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IPI Global Observatory: The RtoP Principle is Not the Problem: Interview with Jennifer Welsh PDF Print E-mail
The Responsibility to Protect Principle is Not the Problem: Interview with Jennifer Welsh
IPI Global Observatory
11 December 2013
 
Why hasn’t the principle adopted by the United Nations in 2005 to prevent genocide, war crimes, crimes against humanity, and ethnic cleansing—known as the Responsibility to Protect (RtoP)—helped to stop the war crimes in Syria? 
 
"The principle itself is not the problem," said Jennifer Welsh, the UN Secretary-General's Special Advisor on the Responsibility to Protect (RtoP). 
 
While acknowledging the "broad-based failure" to address Syria’s crisis, Welsh explained that "states aren't necessarily contending that there isn't an international responsibility to act, but they wonder whether force is appropriate, and particularly whether force will achieve good." 

Reflecting on the Security Council's division over action in Syria and the sometimes selective use of force in the past, Welsh explored the dynamics at play when it comes to intervention. "We do know that certain bodies and certain instruments will not be able to act consistently," she said. "And indeed, if you look at the summit outcome document in 2005, it talks about the use of military force being undertaken on a case-by-case basis." 
 
"I think strategic interests are often at play; that doesn't mean other motives also aren't present," she said, noting that prudence is also part of these decisions, whether interests are at stake or not. "I think a lot of the concern over Syria expressed not just by the Russians, but by others was: would force actually accomplish positive things on the ground? Is it a prudent course of action at this point in time? And you can have reasonable disagreement."
 
However, she noted that the Security Council can damage its standing when it can’t come to a consensus on action. "And those considerations need to be taken into account, and so their pressure can be brought to bear on that institution to keep that in mind."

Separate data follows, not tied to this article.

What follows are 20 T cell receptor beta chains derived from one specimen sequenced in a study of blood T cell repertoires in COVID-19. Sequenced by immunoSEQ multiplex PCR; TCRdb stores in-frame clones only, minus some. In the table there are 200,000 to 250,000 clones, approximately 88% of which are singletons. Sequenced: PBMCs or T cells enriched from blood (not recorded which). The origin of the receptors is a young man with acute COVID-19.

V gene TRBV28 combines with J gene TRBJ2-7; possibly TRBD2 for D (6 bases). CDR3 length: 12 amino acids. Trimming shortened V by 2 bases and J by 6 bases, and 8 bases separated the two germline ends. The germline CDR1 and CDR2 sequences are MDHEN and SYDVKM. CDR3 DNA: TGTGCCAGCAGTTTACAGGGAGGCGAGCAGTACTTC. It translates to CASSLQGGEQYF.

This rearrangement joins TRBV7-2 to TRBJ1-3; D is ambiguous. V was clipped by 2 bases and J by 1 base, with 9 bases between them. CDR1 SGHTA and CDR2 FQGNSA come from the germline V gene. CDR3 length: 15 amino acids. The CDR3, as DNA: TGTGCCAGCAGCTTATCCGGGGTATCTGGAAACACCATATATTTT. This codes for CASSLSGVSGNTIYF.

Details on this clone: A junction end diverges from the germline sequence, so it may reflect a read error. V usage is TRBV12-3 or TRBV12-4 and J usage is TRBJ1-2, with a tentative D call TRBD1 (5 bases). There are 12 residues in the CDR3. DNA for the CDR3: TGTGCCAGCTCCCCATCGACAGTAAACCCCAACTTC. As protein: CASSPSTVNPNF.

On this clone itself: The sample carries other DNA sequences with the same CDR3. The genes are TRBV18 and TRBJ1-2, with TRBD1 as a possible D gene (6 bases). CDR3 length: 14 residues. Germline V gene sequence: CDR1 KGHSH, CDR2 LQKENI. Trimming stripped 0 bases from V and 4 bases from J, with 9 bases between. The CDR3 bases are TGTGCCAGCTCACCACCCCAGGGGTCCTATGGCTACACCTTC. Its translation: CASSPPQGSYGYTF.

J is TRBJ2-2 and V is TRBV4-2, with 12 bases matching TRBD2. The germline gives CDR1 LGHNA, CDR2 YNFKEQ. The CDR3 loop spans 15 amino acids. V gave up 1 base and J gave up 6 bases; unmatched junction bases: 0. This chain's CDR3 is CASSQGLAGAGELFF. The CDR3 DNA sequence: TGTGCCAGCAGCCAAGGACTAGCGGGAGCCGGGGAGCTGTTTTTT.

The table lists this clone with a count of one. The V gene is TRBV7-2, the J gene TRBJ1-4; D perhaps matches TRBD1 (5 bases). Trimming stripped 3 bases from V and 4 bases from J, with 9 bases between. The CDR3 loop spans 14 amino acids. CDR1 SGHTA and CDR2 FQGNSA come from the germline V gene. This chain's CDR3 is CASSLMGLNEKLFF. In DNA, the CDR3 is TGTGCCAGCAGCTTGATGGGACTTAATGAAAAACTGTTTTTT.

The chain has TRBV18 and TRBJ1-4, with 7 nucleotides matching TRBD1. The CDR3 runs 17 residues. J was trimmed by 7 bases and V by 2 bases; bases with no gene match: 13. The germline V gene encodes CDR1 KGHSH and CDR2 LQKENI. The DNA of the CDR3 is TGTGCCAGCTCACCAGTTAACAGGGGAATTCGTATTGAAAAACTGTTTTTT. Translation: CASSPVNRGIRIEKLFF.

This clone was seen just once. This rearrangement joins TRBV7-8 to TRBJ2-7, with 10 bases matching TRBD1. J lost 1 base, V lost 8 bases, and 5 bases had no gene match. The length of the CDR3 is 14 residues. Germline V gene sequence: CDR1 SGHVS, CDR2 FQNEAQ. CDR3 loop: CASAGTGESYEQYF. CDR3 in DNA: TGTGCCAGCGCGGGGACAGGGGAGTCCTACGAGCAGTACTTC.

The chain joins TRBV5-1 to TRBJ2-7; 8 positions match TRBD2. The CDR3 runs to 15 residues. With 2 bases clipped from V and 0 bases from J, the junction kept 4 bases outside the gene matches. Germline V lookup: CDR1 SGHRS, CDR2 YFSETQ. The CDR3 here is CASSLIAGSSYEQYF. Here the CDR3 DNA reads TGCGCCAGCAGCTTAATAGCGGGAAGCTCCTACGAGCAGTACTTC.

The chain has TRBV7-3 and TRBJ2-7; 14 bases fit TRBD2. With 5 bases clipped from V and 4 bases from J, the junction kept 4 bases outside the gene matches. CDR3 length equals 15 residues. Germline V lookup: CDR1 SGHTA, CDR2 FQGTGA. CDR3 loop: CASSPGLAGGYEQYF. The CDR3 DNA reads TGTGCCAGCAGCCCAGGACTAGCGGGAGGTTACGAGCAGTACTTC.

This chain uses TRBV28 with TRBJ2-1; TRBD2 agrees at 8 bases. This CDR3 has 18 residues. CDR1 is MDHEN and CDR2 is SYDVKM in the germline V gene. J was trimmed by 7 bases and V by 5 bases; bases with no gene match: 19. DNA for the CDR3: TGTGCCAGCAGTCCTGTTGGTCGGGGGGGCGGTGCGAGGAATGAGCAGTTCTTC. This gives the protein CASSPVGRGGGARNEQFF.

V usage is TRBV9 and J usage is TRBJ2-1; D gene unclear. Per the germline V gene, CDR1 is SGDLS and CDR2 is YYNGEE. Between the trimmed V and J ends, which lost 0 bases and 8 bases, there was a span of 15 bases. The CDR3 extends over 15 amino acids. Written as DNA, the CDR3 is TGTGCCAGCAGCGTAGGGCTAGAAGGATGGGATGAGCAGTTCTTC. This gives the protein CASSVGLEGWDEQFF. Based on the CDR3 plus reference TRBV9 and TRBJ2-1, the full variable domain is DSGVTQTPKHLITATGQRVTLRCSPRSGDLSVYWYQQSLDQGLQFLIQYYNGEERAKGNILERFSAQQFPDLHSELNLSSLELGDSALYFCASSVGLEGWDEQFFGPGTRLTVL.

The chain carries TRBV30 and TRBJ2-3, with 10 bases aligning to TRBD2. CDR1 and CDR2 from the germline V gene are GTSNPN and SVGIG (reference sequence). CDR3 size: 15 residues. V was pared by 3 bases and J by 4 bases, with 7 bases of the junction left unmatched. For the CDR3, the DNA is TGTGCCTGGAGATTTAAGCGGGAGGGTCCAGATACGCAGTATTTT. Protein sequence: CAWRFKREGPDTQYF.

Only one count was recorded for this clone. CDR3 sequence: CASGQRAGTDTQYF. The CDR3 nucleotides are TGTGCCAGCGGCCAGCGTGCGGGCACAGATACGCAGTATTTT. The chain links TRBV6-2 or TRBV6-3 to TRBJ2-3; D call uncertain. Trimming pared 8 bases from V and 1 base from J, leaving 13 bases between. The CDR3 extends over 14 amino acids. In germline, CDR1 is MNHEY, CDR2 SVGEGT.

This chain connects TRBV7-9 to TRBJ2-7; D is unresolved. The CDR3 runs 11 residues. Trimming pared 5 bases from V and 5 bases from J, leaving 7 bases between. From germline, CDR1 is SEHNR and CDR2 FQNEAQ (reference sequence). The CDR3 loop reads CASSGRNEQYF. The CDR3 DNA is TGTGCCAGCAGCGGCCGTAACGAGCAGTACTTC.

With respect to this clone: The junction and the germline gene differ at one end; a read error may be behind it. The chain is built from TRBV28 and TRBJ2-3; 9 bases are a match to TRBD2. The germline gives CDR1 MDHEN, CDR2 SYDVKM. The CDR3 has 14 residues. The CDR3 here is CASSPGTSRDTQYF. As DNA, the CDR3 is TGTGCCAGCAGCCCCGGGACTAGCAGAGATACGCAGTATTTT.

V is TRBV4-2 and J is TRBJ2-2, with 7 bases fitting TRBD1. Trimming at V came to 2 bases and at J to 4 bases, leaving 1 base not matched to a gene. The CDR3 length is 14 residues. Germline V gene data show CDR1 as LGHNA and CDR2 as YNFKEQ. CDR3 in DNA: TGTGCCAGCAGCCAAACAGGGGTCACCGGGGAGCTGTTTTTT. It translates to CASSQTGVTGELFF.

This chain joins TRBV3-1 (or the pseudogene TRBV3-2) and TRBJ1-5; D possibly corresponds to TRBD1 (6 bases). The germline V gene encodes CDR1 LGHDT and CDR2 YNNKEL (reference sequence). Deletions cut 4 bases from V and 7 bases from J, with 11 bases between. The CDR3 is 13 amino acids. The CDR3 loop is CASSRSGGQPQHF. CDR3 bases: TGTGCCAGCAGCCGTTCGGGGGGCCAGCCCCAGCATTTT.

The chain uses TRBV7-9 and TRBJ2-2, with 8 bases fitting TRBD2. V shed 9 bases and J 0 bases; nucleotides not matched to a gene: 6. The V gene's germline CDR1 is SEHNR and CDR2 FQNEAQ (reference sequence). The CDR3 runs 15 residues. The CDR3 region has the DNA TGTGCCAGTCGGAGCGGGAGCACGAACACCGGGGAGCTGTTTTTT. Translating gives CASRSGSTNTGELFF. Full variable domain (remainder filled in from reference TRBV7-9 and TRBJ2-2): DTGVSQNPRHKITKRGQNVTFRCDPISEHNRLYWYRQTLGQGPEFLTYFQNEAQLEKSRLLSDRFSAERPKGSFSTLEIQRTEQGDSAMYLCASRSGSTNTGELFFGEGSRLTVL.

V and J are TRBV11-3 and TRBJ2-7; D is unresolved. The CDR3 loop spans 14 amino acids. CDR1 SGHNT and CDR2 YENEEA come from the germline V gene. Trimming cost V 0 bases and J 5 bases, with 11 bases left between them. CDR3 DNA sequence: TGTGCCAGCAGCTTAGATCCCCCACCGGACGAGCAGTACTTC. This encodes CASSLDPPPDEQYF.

While many discussions of RtoP and its three pillars center on the circumstances under which the international community should intervene, it is the second pillar, said Welsh, that is its most promising aspect  because it "is about international actors working in partnership with states, and emphasizing that the Responsibility to Protect, at the end of the day, is not designed to be undermining of sovereignty, but supportive of sovereignty, to help states exercise their responsibilities to protect their populations—because they are the best placed agents to do that if they are able to." 
 
Considering the changing nature of violence on a global scale and the greater focus on criminal violence and other forms of civil strife, Welsh said that the Responsibility to Protect is not limited to situations of armed conflict. “We have to look at those situations, not necessarily as ones that call for third pillar action, but perhaps other forms of engagement. And I think what's really interesting in this respect is to look at how some humanitarian organizations are beginning to become involved, like the ICRC [International Committee of the Red Cross], in these situations other than armed conflict. I think that's a very interesting trend, which suggests there is a recognition that protection is important, even outside the context of armed conflict.” 
 
Read and/or listen to the interview here.
 

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